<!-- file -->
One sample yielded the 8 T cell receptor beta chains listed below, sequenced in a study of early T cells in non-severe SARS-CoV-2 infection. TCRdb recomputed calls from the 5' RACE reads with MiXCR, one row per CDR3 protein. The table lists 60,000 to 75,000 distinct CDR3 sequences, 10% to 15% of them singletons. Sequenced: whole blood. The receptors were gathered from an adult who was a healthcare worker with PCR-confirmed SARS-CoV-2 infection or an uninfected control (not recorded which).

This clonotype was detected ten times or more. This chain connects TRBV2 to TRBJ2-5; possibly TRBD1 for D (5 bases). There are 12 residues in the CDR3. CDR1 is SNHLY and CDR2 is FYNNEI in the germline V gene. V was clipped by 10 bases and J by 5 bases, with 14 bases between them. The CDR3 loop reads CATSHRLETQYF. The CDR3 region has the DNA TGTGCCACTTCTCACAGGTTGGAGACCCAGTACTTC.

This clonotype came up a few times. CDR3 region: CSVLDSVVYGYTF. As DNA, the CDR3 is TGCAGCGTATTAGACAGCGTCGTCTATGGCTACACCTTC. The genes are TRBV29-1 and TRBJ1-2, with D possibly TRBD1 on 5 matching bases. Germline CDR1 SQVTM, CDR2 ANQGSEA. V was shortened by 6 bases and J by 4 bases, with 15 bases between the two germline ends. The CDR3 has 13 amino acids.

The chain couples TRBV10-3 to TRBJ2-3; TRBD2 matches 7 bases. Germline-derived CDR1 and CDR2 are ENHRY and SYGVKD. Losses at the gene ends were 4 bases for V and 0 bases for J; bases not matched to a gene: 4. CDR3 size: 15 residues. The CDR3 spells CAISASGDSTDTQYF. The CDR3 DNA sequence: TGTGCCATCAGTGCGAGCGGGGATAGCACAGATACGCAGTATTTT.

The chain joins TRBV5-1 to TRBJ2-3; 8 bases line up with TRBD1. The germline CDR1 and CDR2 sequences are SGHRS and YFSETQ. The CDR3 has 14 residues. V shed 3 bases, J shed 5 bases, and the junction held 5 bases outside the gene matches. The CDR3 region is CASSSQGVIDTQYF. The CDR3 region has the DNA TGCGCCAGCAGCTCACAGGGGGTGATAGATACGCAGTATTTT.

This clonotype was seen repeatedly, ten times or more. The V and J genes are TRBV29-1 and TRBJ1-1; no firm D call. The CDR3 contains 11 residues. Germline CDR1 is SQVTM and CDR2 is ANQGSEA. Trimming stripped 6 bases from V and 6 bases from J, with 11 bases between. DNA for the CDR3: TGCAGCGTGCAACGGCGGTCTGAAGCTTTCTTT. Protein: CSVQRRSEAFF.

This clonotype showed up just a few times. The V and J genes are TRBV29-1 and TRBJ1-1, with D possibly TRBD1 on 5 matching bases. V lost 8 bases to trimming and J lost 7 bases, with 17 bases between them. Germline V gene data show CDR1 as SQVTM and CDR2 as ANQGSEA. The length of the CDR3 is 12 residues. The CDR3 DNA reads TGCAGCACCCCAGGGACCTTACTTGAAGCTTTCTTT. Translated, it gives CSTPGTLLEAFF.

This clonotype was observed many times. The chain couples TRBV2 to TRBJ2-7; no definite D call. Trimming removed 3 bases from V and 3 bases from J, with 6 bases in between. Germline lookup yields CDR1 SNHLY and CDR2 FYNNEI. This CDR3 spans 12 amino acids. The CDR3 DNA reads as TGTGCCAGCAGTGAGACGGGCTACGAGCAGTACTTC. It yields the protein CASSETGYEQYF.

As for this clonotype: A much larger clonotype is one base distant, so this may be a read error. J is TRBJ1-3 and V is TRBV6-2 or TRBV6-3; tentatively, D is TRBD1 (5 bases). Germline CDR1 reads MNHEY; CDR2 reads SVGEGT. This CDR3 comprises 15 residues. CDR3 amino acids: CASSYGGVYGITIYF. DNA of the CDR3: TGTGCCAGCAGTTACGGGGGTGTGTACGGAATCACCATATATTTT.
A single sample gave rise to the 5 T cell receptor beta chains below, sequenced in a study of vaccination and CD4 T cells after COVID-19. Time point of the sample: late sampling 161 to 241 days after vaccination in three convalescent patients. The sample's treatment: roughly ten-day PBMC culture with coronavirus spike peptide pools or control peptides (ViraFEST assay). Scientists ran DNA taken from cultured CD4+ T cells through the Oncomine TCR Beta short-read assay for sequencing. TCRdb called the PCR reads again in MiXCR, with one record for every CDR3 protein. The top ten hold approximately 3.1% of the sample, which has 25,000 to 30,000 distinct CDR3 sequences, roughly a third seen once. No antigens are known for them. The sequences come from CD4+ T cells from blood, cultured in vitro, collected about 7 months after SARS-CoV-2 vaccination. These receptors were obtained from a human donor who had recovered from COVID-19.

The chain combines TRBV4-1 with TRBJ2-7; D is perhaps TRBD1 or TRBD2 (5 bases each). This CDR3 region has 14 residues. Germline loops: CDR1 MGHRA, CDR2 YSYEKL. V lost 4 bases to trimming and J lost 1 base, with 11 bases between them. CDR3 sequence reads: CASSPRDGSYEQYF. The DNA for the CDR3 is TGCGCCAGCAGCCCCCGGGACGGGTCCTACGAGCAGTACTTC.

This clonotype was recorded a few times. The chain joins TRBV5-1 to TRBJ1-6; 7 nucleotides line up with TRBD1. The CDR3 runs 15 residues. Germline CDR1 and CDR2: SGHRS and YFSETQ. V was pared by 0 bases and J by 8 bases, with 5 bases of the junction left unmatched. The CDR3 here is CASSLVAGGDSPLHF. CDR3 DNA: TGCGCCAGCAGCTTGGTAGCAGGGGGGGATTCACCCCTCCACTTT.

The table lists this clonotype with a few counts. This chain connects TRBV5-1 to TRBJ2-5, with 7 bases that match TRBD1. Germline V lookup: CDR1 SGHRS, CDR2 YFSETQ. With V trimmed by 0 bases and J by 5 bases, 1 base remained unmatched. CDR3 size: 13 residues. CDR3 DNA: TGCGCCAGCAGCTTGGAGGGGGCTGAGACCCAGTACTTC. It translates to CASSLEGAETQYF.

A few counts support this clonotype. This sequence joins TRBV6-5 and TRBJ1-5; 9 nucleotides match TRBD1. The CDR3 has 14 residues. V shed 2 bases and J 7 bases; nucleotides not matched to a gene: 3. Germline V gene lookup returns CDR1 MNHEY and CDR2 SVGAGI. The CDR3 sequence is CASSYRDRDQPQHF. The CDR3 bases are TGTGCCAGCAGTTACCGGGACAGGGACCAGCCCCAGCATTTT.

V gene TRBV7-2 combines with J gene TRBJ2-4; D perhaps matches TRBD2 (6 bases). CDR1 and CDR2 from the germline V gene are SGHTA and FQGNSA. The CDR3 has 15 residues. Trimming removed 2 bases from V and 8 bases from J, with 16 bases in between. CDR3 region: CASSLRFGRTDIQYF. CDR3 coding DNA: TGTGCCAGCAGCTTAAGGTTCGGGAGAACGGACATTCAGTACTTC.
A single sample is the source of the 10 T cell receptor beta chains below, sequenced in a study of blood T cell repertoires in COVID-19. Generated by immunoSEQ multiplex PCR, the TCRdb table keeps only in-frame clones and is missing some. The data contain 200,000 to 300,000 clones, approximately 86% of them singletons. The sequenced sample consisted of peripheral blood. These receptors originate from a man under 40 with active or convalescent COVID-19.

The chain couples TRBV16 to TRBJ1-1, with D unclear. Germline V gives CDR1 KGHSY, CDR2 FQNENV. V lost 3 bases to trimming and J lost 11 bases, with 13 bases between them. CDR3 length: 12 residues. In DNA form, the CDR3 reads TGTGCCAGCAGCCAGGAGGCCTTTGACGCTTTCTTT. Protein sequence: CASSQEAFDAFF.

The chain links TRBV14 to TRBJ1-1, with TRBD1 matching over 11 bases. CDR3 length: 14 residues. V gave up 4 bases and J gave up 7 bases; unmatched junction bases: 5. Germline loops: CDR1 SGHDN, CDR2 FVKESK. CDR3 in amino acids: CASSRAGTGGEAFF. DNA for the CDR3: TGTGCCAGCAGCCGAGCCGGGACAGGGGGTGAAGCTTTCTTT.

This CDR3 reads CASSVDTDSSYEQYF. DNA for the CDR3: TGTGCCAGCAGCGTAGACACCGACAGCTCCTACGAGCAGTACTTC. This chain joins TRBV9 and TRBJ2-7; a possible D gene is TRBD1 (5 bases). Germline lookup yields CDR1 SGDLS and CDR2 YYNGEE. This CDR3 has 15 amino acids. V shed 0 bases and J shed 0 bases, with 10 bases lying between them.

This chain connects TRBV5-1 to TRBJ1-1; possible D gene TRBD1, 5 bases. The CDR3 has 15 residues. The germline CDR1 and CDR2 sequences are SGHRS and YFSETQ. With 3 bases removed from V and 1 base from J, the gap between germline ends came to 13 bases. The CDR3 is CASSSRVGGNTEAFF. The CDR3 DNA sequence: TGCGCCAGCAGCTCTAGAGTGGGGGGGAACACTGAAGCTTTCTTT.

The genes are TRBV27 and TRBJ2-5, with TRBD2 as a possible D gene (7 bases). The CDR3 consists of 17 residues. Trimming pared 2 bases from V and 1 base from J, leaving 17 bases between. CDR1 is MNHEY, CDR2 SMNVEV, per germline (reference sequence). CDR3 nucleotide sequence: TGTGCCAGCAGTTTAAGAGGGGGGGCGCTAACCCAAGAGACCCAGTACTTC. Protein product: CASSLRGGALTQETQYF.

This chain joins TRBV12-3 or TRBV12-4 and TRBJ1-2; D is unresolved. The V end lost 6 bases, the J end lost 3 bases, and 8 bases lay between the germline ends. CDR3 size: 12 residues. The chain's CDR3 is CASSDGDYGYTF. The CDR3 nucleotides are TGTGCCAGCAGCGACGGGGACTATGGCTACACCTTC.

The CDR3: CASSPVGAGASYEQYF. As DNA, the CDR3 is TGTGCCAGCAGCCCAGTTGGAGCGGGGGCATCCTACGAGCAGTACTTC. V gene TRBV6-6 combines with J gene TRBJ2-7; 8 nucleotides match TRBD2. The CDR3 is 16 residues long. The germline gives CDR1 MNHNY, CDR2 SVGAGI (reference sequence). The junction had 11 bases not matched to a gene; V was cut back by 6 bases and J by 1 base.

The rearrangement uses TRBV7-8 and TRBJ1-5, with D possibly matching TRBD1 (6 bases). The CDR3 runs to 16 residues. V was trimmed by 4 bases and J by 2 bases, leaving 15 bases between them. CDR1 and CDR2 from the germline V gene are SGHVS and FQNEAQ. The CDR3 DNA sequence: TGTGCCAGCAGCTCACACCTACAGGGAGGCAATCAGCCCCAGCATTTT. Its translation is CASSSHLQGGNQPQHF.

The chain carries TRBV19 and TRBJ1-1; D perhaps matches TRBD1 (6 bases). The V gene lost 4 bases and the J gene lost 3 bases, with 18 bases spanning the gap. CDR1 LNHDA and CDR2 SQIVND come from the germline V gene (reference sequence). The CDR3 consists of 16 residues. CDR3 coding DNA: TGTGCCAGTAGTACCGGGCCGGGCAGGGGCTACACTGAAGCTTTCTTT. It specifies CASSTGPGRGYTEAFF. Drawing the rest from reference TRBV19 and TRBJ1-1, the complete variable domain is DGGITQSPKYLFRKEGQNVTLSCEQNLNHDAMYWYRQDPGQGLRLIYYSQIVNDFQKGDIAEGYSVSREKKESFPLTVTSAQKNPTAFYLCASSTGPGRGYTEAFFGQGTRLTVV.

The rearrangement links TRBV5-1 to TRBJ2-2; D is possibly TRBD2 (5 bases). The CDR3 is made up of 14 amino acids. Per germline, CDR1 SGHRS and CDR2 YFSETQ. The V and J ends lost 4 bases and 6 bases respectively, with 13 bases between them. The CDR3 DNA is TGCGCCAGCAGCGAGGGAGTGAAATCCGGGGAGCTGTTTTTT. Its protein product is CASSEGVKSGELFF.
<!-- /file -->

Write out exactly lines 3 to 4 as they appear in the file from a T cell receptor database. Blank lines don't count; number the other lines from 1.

This clonotype came up a few times. CDR3 region: CSVLDSVVYGYTF. As DNA, the CDR3 is TGCAGCGTATTAGACAGCGTCGTCTATGGCTACACCTTC. The genes are TRBV29-1 and TRBJ1-2, with D possibly TRBD1 on 5 matching bases. Germline CDR1 SQVTM, CDR2 ANQGSEA. V was shortened by 6 bases and J by 4 bases, with 15 bases between the two germline ends. The CDR3 has 13 amino acids.

The chain couples TRBV10-3 to TRBJ2-3; TRBD2 matches 7 bases. Germline-derived CDR1 and CDR2 are ENHRY and SYGVKD. Losses at the gene ends were 4 bases for V and 0 bases for J; bases not matched to a gene: 4. CDR3 size: 15 residues. The CDR3 spells CAISASGDSTDTQYF. The CDR3 DNA sequence: TGTGCCATCAGTGCGAGCGGGGATAGCACAGATACGCAGTATTTT.